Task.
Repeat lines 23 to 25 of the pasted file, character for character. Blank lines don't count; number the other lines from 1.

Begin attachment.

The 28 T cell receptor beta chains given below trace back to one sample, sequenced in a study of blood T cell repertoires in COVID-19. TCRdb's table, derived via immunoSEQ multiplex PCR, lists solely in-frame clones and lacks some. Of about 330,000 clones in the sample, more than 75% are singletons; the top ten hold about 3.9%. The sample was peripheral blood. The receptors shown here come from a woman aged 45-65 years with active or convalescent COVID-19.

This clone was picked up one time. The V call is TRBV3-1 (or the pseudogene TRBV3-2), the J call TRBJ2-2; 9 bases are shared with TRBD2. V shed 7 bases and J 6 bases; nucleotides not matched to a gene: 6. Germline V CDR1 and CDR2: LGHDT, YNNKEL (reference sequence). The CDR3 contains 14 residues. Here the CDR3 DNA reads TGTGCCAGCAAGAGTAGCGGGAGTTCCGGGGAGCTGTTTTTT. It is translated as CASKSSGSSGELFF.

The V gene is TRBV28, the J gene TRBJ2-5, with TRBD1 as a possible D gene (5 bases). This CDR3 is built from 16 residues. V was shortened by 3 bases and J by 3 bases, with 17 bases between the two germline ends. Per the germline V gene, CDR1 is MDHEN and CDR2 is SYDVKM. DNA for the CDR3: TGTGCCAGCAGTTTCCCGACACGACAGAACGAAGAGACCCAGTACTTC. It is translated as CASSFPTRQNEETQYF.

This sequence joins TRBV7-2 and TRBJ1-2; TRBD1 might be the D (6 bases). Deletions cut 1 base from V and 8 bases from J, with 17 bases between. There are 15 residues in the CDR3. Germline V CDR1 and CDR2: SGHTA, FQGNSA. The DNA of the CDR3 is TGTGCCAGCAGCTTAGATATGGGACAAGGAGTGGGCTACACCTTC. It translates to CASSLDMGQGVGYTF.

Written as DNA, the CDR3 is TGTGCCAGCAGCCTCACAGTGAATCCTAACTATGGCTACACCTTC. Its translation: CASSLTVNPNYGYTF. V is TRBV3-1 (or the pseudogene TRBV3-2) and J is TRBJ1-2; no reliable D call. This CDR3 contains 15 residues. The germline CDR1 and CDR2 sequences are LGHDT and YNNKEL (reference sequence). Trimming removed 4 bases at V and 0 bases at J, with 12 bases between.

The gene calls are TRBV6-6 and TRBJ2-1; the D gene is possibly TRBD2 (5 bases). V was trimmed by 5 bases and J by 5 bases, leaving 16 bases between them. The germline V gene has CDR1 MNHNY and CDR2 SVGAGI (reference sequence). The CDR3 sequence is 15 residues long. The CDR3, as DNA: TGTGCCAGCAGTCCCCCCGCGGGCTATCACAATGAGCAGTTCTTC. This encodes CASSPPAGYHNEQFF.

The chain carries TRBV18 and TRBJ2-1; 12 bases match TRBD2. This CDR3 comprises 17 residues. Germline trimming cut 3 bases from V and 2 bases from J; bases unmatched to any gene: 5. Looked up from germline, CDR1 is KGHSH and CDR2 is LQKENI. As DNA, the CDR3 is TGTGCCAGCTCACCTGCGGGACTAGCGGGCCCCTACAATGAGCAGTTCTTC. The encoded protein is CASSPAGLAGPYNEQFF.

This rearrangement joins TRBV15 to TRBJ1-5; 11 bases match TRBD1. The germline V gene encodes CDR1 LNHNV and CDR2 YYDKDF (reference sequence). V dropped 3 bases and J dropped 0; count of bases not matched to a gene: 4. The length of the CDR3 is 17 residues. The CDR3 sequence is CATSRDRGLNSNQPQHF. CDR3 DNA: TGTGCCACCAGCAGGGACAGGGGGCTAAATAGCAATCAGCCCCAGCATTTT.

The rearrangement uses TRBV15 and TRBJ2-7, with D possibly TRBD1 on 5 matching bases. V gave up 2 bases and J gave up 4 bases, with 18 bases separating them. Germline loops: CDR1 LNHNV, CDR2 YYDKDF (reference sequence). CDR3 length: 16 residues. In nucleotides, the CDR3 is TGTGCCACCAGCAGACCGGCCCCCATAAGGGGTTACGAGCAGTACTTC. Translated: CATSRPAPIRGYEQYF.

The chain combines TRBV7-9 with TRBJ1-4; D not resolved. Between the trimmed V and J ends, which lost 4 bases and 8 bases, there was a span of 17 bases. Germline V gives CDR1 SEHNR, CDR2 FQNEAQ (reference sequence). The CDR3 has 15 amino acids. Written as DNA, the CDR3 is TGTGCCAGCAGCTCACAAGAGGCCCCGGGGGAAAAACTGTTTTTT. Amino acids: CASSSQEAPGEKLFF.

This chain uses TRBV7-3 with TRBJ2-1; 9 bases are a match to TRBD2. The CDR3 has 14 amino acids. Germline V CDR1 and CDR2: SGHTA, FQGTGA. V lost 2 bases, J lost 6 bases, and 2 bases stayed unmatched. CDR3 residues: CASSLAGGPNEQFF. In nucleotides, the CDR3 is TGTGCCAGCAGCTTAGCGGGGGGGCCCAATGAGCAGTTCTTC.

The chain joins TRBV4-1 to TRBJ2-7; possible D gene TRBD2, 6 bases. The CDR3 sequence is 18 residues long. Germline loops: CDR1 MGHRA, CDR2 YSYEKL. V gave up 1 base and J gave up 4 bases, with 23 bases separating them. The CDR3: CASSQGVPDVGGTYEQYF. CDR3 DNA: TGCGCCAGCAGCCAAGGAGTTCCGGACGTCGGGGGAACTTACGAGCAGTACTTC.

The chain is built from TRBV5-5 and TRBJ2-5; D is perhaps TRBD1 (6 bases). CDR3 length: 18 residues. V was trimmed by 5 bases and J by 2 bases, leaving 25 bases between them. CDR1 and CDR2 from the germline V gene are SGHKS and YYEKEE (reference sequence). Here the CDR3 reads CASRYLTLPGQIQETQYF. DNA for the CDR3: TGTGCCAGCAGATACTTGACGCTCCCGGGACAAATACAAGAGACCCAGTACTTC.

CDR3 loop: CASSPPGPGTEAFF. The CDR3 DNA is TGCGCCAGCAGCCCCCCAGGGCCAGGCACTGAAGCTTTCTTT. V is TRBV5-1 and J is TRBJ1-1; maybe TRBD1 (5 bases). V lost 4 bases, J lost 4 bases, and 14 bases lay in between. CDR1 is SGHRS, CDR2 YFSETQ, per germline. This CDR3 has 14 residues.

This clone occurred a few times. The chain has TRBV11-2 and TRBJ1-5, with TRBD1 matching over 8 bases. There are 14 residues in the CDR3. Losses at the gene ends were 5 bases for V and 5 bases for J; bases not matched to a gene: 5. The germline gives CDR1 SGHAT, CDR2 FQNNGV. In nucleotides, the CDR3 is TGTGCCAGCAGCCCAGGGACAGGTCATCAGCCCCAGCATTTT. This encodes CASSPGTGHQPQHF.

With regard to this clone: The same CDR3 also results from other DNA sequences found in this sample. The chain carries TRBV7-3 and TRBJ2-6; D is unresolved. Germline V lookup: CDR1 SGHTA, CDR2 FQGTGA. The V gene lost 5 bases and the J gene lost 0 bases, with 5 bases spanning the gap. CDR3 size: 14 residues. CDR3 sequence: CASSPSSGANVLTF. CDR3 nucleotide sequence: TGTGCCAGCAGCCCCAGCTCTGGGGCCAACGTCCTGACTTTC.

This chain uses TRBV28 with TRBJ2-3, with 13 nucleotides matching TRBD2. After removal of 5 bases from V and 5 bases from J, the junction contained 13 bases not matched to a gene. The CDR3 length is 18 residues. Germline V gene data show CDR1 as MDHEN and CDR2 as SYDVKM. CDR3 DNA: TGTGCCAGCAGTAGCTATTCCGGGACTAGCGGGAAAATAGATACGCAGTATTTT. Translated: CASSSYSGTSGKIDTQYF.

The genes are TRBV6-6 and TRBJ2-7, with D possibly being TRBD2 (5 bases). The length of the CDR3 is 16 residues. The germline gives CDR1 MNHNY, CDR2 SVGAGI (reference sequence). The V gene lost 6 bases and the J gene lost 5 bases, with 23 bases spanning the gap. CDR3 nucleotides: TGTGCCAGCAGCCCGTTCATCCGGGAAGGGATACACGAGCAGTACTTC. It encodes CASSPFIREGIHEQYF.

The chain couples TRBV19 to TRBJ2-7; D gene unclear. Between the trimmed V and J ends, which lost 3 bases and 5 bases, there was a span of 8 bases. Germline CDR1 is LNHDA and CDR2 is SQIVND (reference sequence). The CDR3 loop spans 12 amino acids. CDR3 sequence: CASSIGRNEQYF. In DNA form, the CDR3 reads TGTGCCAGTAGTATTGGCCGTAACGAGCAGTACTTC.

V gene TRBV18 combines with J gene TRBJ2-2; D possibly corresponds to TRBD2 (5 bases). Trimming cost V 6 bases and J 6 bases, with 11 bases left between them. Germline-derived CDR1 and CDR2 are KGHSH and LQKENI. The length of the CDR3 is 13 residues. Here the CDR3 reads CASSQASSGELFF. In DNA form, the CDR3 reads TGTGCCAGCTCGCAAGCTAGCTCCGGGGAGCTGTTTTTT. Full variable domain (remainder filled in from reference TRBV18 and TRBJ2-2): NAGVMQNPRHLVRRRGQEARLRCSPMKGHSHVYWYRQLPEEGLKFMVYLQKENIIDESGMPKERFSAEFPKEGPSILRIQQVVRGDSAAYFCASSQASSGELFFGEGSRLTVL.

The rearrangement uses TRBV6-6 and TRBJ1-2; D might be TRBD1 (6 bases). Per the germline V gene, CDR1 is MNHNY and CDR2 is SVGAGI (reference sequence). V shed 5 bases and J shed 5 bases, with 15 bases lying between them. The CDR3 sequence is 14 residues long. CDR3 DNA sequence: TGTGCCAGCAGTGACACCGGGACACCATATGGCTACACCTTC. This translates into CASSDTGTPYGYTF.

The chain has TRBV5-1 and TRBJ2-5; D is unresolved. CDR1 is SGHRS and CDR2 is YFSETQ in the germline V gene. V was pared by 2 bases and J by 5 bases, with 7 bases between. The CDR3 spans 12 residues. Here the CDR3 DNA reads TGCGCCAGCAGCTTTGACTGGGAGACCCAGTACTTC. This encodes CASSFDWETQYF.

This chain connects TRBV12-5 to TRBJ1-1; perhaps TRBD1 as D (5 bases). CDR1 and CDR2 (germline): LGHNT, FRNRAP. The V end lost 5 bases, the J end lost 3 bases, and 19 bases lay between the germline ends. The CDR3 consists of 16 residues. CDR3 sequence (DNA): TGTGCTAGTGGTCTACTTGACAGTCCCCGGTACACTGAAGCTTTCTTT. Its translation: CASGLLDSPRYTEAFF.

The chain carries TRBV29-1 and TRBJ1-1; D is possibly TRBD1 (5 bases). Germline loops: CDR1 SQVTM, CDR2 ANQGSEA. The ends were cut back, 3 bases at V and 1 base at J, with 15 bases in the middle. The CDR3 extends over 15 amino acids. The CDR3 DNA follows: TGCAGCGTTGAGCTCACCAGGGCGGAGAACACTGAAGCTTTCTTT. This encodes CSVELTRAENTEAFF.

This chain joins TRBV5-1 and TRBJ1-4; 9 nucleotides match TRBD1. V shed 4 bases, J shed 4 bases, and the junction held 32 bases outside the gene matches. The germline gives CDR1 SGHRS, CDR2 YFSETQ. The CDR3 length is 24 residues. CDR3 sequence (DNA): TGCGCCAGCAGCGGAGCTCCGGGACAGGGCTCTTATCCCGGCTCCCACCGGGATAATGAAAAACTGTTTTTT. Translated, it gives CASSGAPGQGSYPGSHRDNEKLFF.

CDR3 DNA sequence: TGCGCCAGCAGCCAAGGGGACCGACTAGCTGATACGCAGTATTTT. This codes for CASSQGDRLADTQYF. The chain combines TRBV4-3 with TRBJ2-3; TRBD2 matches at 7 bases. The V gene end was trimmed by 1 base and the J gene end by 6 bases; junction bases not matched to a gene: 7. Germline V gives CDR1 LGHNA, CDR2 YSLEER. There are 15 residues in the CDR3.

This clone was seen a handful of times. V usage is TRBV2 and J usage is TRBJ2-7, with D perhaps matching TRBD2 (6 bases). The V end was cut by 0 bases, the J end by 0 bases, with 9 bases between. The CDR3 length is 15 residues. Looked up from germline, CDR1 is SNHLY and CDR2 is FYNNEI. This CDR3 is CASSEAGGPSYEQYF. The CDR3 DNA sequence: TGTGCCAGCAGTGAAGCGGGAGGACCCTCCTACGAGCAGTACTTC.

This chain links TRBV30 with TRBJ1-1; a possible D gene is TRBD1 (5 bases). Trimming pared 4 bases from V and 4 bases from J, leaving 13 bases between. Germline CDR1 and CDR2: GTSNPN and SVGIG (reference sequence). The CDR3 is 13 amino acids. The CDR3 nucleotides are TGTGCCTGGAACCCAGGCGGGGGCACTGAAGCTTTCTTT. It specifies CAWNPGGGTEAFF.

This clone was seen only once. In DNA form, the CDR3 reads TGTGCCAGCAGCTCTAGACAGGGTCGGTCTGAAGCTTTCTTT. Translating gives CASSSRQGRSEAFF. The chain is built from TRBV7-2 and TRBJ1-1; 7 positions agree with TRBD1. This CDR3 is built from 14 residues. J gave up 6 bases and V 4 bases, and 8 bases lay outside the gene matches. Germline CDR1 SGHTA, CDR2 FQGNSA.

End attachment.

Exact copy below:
This chain connects TRBV12-5 to TRBJ1-1; perhaps TRBD1 as D (5 bases). CDR1 and CDR2 (germline): LGHNT, FRNRAP. The V end lost 5 bases, the J end lost 3 bases, and 19 bases lay between the germline ends. The CDR3 consists of 16 residues. CDR3 sequence (DNA): TGTGCTAGTGGTCTACTTGACAGTCCCCGGTACACTGAAGCTTTCTTT. Its translation: CASGLLDSPRYTEAFF.

The chain carries TRBV29-1 and TRBJ1-1; D is possibly TRBD1 (5 bases). Germline loops: CDR1 SQVTM, CDR2 ANQGSEA. The ends were cut back, 3 bases at V and 1 base at J, with 15 bases in the middle. The CDR3 extends over 15 amino acids. The CDR3 DNA follows: TGCAGCGTTGAGCTCACCAGGGCGGAGAACACTGAAGCTTTCTTT. This encodes CSVELTRAENTEAFF.

This chain joins TRBV5-1 and TRBJ1-4; 9 nucleotides match TRBD1. V shed 4 bases, J shed 4 bases, and the junction held 32 bases outside the gene matches. The germline gives CDR1 SGHRS, CDR2 YFSETQ. The CDR3 length is 24 residues. CDR3 sequence (DNA): TGCGCCAGCAGCGGAGCTCCGGGACAGGGCTCTTATCCCGGCTCCCACCGGGATAATGAAAAACTGTTTTTT. Translated, it gives CASSGAPGQGSYPGSHRDNEKLFF.